Guerrilla Business Secret #1:

How guerrillas start a company, pick a hot product, and target a market

Let me tell you my own story.

First, I'll tell you how I failed. Then, I'll tell you how my failure led to an astonishing success.

I was sales manager for a publishing company. We recruited college students to sell books door to door during the summer. (I had paid my way through college by selling books and after graduation became a sales manager with the same company.)

After five years as sales manager, I got restless and talked to the top salesmen I had recruited and managed: Mike Rippey and Bill Roman. They were guerrillas from the very beginning. After they graduated, they decided to form a company. They looked around. What could they sell? They discovered a lot of companies who helped schools raise money by selling their products: candy, magazines, candles, and stadium seats.

They thought they could do the same thing with a different angle. Instead of mundane, boring products, they designed products that got kids excited-big, bold, spectacular designs, much more thrilling than candy and magazines. They invited me to join them. I could not resist. I left my comfortable corporate world and became a guerilla.

One of our biggest hits was Happy Hang-ups, Styrofoam bulletin boards cut into interesting shapes. We silk-screened them with hilarious and friendly designs: turtles, frogs, hippos, and happy-face smiles. We used Day-Glo paint, so the bulletin boards were dazzling.

What a thrill it was to stand up in front of one hundred kids in a high school band, pull out the Happy Hang-ups, and listen to the kids scream with enthusiasm! A typical band of one hundred kids would sell four thousand or five thousand bulletin boards in one weekend at three dollars each-the band made one dollar on each and paid us two dollars.

We started with four salespeople and quickly expanded to eight, then sixteen, then thirty-two. To grow to thirty-two we had to get a bank loan. The bank was impressed with our success and readily loaned us the money.

The thirty-two did not sell as much as the original four-only half as much per salesperson-but even at that we were making lots of money. We were eager to go to the top, sell the company, and retire at age thirty.

So we decided to expand to 250 salespeople, a nationwide sales force covering all the high schools in the country. We talked the bank into lending us more money. We thought we could do no wrong, and we convinced the bank of the same.

Well, we found out that we could do wrong! The 250 salespeople sold half as much per salesperson as the thirty-two who had gone before them. We already had paid the salaries of the 250 salespeople in anticipation of great sales-sales that did not happen. We owed the bank and suppliers-way too much. For the first time, we were unable to make our payments on time. We negotiated with our creditors, and they extended our terms. But the sales did not materialize. We ran out of cash. Brokenhearted, we closed the company.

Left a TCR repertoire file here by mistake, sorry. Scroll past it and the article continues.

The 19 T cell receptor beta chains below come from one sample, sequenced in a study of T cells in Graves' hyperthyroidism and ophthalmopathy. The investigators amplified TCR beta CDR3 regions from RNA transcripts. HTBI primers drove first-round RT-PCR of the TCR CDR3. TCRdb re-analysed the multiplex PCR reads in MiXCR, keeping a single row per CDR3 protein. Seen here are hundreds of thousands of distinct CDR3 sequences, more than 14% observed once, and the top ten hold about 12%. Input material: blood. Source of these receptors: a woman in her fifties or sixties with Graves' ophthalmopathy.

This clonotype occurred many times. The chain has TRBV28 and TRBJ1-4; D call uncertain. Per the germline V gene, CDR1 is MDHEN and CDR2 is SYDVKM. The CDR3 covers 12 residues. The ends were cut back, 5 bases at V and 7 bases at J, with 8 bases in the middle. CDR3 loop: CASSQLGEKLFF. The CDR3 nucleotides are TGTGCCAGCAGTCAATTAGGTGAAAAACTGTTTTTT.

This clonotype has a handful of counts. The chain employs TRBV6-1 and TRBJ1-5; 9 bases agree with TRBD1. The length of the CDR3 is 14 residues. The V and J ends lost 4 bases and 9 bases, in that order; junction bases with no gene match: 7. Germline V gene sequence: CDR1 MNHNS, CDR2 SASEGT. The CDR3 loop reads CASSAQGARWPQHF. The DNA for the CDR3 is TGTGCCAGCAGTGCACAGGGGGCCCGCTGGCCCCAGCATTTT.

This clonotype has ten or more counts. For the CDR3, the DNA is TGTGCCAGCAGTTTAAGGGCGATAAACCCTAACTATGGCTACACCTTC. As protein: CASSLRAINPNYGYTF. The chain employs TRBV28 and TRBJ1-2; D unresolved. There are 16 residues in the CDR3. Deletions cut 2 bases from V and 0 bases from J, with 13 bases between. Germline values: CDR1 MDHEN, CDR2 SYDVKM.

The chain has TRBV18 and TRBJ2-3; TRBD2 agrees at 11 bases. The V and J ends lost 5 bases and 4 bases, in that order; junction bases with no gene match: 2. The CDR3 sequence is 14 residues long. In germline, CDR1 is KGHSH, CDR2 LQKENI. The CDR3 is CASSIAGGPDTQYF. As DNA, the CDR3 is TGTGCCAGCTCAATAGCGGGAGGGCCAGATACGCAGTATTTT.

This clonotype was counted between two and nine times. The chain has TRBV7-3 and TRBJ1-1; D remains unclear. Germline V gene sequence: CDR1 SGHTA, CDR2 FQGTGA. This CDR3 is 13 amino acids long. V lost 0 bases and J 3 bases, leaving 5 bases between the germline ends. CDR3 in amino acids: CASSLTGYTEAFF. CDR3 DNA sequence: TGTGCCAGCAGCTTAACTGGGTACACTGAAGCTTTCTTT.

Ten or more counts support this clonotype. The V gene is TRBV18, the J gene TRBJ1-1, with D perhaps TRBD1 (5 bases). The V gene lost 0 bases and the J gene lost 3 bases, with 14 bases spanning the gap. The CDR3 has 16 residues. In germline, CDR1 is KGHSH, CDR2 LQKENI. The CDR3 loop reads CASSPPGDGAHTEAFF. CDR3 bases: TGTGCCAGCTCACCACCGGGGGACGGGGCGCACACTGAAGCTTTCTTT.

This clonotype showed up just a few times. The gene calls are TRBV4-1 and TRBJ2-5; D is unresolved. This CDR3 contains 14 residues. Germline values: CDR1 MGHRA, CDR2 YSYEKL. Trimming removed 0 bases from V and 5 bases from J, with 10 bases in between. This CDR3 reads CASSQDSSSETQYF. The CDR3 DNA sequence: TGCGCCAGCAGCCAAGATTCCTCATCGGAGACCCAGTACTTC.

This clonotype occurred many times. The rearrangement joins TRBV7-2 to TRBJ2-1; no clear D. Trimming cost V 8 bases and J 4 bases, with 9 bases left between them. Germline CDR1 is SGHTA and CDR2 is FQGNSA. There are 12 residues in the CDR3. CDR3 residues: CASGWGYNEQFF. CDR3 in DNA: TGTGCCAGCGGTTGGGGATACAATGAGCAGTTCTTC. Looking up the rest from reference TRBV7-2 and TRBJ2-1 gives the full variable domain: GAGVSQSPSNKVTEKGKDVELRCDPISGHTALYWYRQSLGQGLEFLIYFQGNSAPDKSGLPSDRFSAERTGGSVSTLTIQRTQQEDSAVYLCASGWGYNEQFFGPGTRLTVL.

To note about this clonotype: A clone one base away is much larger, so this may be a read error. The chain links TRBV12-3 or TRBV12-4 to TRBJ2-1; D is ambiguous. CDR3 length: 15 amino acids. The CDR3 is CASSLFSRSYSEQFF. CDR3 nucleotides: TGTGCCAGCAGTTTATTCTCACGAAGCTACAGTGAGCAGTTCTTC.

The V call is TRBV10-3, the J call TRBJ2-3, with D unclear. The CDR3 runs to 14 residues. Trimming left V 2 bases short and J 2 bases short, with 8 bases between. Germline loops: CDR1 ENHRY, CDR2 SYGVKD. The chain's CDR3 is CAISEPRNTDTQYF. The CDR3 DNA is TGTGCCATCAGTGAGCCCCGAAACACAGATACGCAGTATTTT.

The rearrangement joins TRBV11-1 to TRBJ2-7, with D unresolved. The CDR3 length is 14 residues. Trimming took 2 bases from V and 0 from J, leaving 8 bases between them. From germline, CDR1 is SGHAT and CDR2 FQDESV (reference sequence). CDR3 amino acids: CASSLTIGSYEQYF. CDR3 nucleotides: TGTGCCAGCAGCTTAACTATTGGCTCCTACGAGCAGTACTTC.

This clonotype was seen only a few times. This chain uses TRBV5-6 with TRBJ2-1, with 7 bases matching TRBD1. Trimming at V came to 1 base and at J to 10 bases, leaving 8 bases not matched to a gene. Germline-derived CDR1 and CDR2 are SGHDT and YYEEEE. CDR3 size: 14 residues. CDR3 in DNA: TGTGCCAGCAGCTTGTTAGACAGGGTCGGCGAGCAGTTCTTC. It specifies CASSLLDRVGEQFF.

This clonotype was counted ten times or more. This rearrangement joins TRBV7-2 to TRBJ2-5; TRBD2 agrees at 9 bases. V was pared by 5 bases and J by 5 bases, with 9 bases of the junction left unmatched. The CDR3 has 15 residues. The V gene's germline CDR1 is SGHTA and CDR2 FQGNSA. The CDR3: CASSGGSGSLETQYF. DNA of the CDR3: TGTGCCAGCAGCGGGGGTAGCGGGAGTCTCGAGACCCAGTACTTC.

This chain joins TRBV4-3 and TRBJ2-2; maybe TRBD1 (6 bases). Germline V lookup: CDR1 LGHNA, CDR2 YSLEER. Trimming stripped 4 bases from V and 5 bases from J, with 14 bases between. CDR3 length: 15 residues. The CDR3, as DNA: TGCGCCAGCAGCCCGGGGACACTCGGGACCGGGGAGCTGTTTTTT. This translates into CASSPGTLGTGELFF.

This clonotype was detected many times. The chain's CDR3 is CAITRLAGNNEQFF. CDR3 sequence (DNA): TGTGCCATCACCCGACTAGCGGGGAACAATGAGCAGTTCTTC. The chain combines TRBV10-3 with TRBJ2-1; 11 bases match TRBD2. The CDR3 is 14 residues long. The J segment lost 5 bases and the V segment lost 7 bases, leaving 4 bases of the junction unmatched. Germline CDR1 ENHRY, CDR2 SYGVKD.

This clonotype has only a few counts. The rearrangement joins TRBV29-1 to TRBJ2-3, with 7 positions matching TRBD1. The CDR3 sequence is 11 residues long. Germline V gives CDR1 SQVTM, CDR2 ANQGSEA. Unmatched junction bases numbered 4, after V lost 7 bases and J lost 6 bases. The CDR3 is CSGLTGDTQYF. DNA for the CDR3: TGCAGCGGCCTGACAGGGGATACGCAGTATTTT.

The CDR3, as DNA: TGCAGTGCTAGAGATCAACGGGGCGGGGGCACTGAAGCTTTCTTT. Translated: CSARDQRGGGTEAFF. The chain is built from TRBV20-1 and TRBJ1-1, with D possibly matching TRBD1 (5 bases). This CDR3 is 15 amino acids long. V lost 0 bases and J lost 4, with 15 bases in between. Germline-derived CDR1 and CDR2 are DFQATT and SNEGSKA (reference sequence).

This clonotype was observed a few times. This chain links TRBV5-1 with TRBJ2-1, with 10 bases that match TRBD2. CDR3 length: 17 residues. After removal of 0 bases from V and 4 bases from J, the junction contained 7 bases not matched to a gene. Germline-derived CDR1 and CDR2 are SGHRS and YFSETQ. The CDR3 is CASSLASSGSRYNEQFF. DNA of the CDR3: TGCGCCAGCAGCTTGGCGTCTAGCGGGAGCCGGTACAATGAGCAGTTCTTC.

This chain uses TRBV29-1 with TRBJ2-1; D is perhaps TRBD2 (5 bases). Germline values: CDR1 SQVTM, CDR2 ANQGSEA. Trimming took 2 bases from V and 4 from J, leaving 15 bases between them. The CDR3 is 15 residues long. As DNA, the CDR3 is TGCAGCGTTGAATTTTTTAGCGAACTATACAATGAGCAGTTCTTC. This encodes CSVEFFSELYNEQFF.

In three short years we had gone from spectacular success to abysmal failure.

I'd been in business for myself for three years, but now I thought of going back to the corporate world. Still, the guerrilla bug had bitten, and I would never be able to work for someone else again.

Mike Rippey, Dennis Snyder, and I decided to try again, so we formed a new company. This time, we looked for a different type of salesperson, someone who had experience in the school system. We recruited principals, band directors, and coaches. We changed our product mix from large, bulky products, which were expensive to ship, to small, elegant products, like fashion jewelry that was easy to warehouse and ship.

We started again, with four salespeople, just like the first time. But this time we grew more slowly-but not all that slowly. We doubled our sales each year, from $1 million in 1979 to $60 million in 1985. Then we sold the company. For the first time in our lives, we had a healthy pile of cash in our bank accounts.

But we did not retire. Retirement had been our original goal, but we still were young, so we thought about other options. We concluded that nothing in the world was more interesting than running a guerrilla business. My friends and I have continued in business over the years, and we will never retire. We love the life of guerrilla entrepreneurs and will keep doing it, over and over again.

Why retire? There is nothing more fun than running your own guerrilla business. It's a constant adventure- exhilarating, nerve-wracking, exciting, depressing, funny, sad, intense, and exuberant. You experience every emotion known to the human race except one: boredom. Th at's right. You are never bored.

My vision, just before I die, is to lift up my head from my coffin and give one last sales pitch. Then I will die with a smile, and they can close the coffin.

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